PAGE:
Due to the conflict between social classes, revolutions arise. This paves way for radical changes instead of gradual evolutions. 

Structural Inequality

Inequalities of power is inherent in the structure of societies and human relationships. This is characterized by the enjoyment of more power and resources of the privileged classes. Hence, the members of the upper class tend to work to maintain such structure. 

War

Wars can either cleanse or unite societies; they can eliminate boundaries or eliminate a society altogether. 

Difference between Functionalism and Conflict Theory

Proposition/Definition   

Functionalism proposes that each individual contributes to the society’s overall performance and stability. In comparison, conflict theory suggests that due to the competition for resources, the society is in a state of perpetual conflict.

Key Proponents and Their Ideas 

Two of the key functionalist thinkers are Emile Durkheim and Talcott Parsons. Durkheim proposed that the society shapes the individual and social solidarity is essential while Parsons viewed society as a human body with his organic analogy. On the other hand, conflict theory was first proposed by Karl Marx who specified the conflict between the people who have a majority of the resources and the poor or working class, the majority of the people, who only have a minority of the resources.

Primary Assumptions

The primary assumptions of functionalism include: social stability, socialization, and social integration are fundamental in achieving a strong society; and social institutions have significant functions in preserving social stability. As for conflict theory, its primary functions include: individuals constantly compete; conflicts lead to revolutions; inequality is inherent in social structures; and wars can either unite or cleanse societies. 

Social Change

For functionalists, slow social change is preferred since rapid changes threaten social order. On the other hand, conflict theory sees radical change as key in actualizing an egalitarian society.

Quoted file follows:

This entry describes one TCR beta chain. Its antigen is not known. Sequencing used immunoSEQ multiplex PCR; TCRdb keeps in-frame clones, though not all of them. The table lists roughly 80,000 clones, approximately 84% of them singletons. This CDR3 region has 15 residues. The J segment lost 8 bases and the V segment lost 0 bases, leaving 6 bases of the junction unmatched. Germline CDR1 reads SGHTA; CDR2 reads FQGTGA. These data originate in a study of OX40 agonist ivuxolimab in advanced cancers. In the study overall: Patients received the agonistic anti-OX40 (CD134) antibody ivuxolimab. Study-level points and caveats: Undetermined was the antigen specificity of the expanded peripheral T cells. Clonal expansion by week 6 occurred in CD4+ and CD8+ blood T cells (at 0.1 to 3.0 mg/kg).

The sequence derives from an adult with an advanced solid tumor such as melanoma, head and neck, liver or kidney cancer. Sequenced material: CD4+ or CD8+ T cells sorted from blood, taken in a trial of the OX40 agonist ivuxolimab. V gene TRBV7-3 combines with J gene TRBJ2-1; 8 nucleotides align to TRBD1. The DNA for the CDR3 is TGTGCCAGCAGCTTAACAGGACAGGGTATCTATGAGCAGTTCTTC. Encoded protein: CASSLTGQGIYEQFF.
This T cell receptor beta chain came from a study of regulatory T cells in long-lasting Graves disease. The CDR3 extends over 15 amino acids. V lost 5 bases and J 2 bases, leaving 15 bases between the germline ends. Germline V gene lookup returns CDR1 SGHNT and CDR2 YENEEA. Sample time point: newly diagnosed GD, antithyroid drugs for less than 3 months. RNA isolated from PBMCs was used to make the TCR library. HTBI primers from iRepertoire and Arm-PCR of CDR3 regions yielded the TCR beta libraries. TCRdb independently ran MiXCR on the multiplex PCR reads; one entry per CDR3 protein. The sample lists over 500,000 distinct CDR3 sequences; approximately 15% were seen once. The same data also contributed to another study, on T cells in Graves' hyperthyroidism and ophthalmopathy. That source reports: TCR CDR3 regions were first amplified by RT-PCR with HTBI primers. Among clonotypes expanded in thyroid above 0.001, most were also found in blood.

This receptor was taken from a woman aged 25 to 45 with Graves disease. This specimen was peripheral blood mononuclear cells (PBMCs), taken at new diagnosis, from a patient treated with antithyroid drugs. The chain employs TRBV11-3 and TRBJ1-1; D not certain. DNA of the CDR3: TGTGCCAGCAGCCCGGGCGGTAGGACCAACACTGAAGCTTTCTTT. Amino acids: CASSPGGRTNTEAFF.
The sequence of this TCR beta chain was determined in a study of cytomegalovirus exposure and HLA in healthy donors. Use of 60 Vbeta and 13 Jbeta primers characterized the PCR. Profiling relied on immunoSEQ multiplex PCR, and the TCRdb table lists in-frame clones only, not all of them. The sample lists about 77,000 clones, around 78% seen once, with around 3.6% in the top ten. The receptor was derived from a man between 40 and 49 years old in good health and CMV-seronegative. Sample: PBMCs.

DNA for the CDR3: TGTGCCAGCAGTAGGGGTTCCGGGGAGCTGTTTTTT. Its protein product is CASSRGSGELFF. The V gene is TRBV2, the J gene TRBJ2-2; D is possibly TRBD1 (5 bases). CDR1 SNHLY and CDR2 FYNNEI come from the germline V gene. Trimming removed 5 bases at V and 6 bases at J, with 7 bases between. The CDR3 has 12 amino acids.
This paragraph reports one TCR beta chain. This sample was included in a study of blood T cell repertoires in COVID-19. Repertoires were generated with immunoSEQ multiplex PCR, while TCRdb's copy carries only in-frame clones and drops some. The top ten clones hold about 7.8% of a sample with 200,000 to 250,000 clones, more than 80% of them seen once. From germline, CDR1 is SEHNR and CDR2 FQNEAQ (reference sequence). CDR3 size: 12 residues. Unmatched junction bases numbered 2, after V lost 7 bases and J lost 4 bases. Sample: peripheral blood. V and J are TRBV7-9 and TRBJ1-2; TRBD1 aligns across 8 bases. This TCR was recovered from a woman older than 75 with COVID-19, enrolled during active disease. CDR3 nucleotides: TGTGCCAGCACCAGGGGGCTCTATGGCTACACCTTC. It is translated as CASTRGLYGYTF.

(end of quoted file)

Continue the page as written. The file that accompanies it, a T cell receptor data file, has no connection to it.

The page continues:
Functionalism vs Conflict Theory

Summary 

  • Functionalism and conflict theory are macro theories which try to explain how societies work. 
  • Functionalism proposes that each individual contributes to the society’s overall performance and stability while conflict theory suggests that the society is in a state of perpetual conflict.
  • Two of the key functionalist thinkers are Emile Durkheim and Talcott Parsons while conflict theory was first proposed by Karl Marx. 
  • For functionalists, slow social change is preferred for stability while conflict theory sees radical change as key in actualizing an egalitarian society.  


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References :


[0]Chappelow, Jim. Conflict Theory. Investopedia, 2020. https://www.investopedia.com/terms/c/conflict-theory.asp

[1]Crossman, Ashley. Understanding Functionalist Theory. Thought Co., 2020. https://www.thoughtco.com/functionalist-perspective-3026625

[2]Thompson, Karl. Functionalism. Revise Sociology, 2016. https://revisesociology.com/2016/09/01/functionalism-sociology/

[3]Image credit: https://commons.wikimedia.org/wiki/File:General_Diagram_of_Structural-Functionalism.png

[4]Image credit: https://commons.wikimedia.org/wiki/File:The_looking_glass_self.png